So.. yes I am also interested in the debate of construction cost, qualities of materials related to weight/performance, resale value. I'm thinking that there are a lot of us out there, middle class fellows who cannot justify or afford 200,000$ toys. Like the felow who built SAMARA T, I can build the boat, outfit it with hand made gear, strong low tech stuff etc. But I would like to know that it is an efficient use of my time or should I just keep saving up to buy a boat, or build from scratch and buy gear, cleats, mast, tender etc.

Q's

Cost savings of build vs. buy

Choosing a popular design and it's influence on resale

Seems to be increasing popularity of multihulls ( contrary to M. Cleeks opinion...) BTW I love traditional wooden schooners . I own a wooden 43' lobster ''yacht'' but looking for a more spacious sailing retirement home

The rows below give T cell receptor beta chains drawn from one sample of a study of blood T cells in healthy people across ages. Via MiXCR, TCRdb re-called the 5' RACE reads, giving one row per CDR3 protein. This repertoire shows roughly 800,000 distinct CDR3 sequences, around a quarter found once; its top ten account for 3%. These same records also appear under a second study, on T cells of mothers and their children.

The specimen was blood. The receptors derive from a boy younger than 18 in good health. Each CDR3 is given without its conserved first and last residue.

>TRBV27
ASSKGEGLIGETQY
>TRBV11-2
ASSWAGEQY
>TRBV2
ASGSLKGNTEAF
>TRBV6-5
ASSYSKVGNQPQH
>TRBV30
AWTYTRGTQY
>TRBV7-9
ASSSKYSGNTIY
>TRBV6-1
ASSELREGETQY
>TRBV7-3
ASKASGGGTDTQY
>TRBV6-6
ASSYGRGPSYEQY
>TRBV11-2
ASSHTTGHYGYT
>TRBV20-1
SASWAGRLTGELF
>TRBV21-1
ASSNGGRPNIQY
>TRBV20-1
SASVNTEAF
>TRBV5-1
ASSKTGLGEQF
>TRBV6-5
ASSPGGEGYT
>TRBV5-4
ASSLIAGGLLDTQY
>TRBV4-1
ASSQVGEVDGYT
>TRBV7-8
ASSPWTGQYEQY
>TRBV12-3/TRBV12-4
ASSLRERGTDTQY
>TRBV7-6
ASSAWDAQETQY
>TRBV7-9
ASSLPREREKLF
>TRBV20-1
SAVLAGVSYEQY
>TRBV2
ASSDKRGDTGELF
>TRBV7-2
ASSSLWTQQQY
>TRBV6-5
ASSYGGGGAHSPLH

25 year subscriber to WB, love the genuine community thats attracted by wooden boats.

all the best,

Wilson

Welding Rod
04-25-2012, 04:59 PM
If you want something that is normal, I'd look at used boats they are probably getting cheaper every day.

I don't worry about the resale of a boat like mine cause I'd never try something different. I also am not concerned with finish or fit outside of the need for strength. To me that is probably most important for sea worthiness. The object is to do it fast and have it to use. By the time I get tired of using it or finish another boat, one of my kids will take it. Worse case I'll strip the gear and use it again.

purri
04-27-2012, 11:46 PM
WB did an article in the 70's. However "opportunity cost", space rental and domestic priorities should be considered as the major factors. (as should "project fatigue")